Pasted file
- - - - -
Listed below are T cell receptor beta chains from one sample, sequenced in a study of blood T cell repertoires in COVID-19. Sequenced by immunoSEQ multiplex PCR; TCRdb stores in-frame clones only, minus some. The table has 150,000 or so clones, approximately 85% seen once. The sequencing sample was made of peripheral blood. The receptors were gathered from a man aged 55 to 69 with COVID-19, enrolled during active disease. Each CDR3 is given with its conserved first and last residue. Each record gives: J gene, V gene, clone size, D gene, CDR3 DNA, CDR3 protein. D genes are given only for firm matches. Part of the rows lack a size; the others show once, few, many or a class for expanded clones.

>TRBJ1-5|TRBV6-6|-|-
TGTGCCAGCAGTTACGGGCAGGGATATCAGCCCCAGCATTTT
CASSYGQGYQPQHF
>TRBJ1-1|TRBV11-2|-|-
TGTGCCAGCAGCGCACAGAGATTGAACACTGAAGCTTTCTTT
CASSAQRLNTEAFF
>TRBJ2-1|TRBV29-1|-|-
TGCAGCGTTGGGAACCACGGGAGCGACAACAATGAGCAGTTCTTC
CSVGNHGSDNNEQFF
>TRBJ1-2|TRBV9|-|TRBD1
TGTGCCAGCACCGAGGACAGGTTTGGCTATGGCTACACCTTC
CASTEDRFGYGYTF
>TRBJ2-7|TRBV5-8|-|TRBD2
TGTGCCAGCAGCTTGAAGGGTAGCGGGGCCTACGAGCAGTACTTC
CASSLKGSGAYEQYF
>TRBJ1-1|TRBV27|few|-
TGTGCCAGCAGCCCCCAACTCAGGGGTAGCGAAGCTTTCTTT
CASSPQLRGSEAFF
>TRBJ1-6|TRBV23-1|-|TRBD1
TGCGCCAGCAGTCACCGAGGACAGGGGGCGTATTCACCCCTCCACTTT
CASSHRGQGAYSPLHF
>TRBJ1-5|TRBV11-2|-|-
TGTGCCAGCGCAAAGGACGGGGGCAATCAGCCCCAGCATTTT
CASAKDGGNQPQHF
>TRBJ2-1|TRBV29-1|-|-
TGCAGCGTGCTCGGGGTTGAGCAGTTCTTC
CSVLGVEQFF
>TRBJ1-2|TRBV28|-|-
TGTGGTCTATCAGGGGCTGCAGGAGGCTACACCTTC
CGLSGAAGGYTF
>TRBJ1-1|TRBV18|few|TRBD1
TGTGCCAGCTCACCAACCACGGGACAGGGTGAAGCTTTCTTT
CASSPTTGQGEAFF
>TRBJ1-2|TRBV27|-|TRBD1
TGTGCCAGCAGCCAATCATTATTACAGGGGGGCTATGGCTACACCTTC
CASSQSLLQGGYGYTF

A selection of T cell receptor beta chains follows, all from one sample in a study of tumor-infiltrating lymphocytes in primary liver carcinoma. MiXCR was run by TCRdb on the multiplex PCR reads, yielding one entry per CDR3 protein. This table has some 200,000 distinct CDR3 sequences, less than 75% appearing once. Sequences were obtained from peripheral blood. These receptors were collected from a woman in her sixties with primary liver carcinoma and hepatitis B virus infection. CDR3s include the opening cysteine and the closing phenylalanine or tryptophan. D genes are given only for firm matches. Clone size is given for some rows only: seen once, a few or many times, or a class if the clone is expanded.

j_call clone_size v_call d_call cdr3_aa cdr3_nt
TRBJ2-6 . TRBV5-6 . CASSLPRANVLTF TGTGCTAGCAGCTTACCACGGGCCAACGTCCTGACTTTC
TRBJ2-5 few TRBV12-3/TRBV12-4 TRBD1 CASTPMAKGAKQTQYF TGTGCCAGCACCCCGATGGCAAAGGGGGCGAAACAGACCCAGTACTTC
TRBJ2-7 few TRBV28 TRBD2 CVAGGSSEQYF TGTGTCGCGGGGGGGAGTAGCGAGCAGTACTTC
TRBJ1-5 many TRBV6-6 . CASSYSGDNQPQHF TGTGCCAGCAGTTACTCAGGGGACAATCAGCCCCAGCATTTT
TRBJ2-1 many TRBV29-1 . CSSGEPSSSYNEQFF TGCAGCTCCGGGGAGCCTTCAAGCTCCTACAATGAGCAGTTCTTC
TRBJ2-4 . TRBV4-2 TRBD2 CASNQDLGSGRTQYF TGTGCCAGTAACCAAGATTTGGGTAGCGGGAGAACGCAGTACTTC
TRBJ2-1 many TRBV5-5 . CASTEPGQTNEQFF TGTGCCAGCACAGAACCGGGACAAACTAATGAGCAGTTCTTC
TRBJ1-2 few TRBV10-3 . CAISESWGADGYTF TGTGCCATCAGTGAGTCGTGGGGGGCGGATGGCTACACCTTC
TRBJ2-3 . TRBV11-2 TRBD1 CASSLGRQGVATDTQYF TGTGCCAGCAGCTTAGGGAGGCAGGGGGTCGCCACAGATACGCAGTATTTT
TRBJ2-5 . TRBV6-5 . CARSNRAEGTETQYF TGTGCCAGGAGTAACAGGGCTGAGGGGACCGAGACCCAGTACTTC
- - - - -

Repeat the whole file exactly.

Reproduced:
Listed below are T cell receptor beta chains from one sample, sequenced in a study of blood T cell repertoires in COVID-19. Sequenced by immunoSEQ multiplex PCR; TCRdb stores in-frame clones only, minus some. The table has 150,000 or so clones, approximately 85% seen once. The sequencing sample was made of peripheral blood. The receptors were gathered from a man aged 55 to 69 with COVID-19, enrolled during active disease. Each CDR3 is given with its conserved first and last residue. Each record gives: J gene, V gene, clone size, D gene, CDR3 DNA, CDR3 protein. D genes are given only for firm matches. Part of the rows lack a size; the others show once, few, many or a class for expanded clones.

>TRBJ1-5|TRBV6-6|-|-
TGTGCCAGCAGTTACGGGCAGGGATATCAGCCCCAGCATTTT
CASSYGQGYQPQHF
>TRBJ1-1|TRBV11-2|-|-
TGTGCCAGCAGCGCACAGAGATTGAACACTGAAGCTTTCTTT
CASSAQRLNTEAFF
>TRBJ2-1|TRBV29-1|-|-
TGCAGCGTTGGGAACCACGGGAGCGACAACAATGAGCAGTTCTTC
CSVGNHGSDNNEQFF
>TRBJ1-2|TRBV9|-|TRBD1
TGTGCCAGCACCGAGGACAGGTTTGGCTATGGCTACACCTTC
CASTEDRFGYGYTF
>TRBJ2-7|TRBV5-8|-|TRBD2
TGTGCCAGCAGCTTGAAGGGTAGCGGGGCCTACGAGCAGTACTTC
CASSLKGSGAYEQYF
>TRBJ1-1|TRBV27|few|-
TGTGCCAGCAGCCCCCAACTCAGGGGTAGCGAAGCTTTCTTT
CASSPQLRGSEAFF
>TRBJ1-6|TRBV23-1|-|TRBD1
TGCGCCAGCAGTCACCGAGGACAGGGGGCGTATTCACCCCTCCACTTT
CASSHRGQGAYSPLHF
>TRBJ1-5|TRBV11-2|-|-
TGTGCCAGCGCAAAGGACGGGGGCAATCAGCCCCAGCATTTT
CASAKDGGNQPQHF
>TRBJ2-1|TRBV29-1|-|-
TGCAGCGTGCTCGGGGTTGAGCAGTTCTTC
CSVLGVEQFF
>TRBJ1-2|TRBV28|-|-
TGTGGTCTATCAGGGGCTGCAGGAGGCTACACCTTC
CGLSGAAGGYTF
>TRBJ1-1|TRBV18|few|TRBD1
TGTGCCAGCTCACCAACCACGGGACAGGGTGAAGCTTTCTTT
CASSPTTGQGEAFF
>TRBJ1-2|TRBV27|-|TRBD1
TGTGCCAGCAGCCAATCATTATTACAGGGGGGCTATGGCTACACCTTC
CASSQSLLQGGYGYTF

A selection of T cell receptor beta chains follows, all from one sample in a study of tumor-infiltrating lymphocytes in primary liver carcinoma. MiXCR was run by TCRdb on the multiplex PCR reads, yielding one entry per CDR3 protein. This table has some 200,000 distinct CDR3 sequences, less than 75% appearing once. Sequences were obtained from peripheral blood. These receptors were collected from a woman in her sixties with primary liver carcinoma and hepatitis B virus infection. CDR3s include the opening cysteine and the closing phenylalanine or tryptophan. D genes are given only for firm matches. Clone size is given for some rows only: seen once, a few or many times, or a class if the clone is expanded.

j_call clone_size v_call d_call cdr3_aa cdr3_nt
TRBJ2-6 . TRBV5-6 . CASSLPRANVLTF TGTGCTAGCAGCTTACCACGGGCCAACGTCCTGACTTTC
TRBJ2-5 few TRBV12-3/TRBV12-4 TRBD1 CASTPMAKGAKQTQYF TGTGCCAGCACCCCGATGGCAAAGGGGGCGAAACAGACCCAGTACTTC
TRBJ2-7 few TRBV28 TRBD2 CVAGGSSEQYF TGTGTCGCGGGGGGGAGTAGCGAGCAGTACTTC
TRBJ1-5 many TRBV6-6 . CASSYSGDNQPQHF TGTGCCAGCAGTTACTCAGGGGACAATCAGCCCCAGCATTTT
TRBJ2-1 many TRBV29-1 . CSSGEPSSSYNEQFF TGCAGCTCCGGGGAGCCTTCAAGCTCCTACAATGAGCAGTTCTTC
TRBJ2-4 . TRBV4-2 TRBD2 CASNQDLGSGRTQYF TGTGCCAGTAACCAAGATTTGGGTAGCGGGAGAACGCAGTACTTC
TRBJ2-1 many TRBV5-5 . CASTEPGQTNEQFF TGTGCCAGCACAGAACCGGGACAAACTAATGAGCAGTTCTTC
TRBJ1-2 few TRBV10-3 . CAISESWGADGYTF TGTGCCATCAGTGAGTCGTGGGGGGCGGATGGCTACACCTTC
TRBJ2-3 . TRBV11-2 TRBD1 CASSLGRQGVATDTQYF TGTGCCAGCAGCTTAGGGAGGCAGGGGGTCGCCACAGATACGCAGTATTTT
TRBJ2-5 . TRBV6-5 . CARSNRAEGTETQYF TGTGCCAGGAGTAACAGGGCTGAGGGGACCGAGACCCAGTACTTC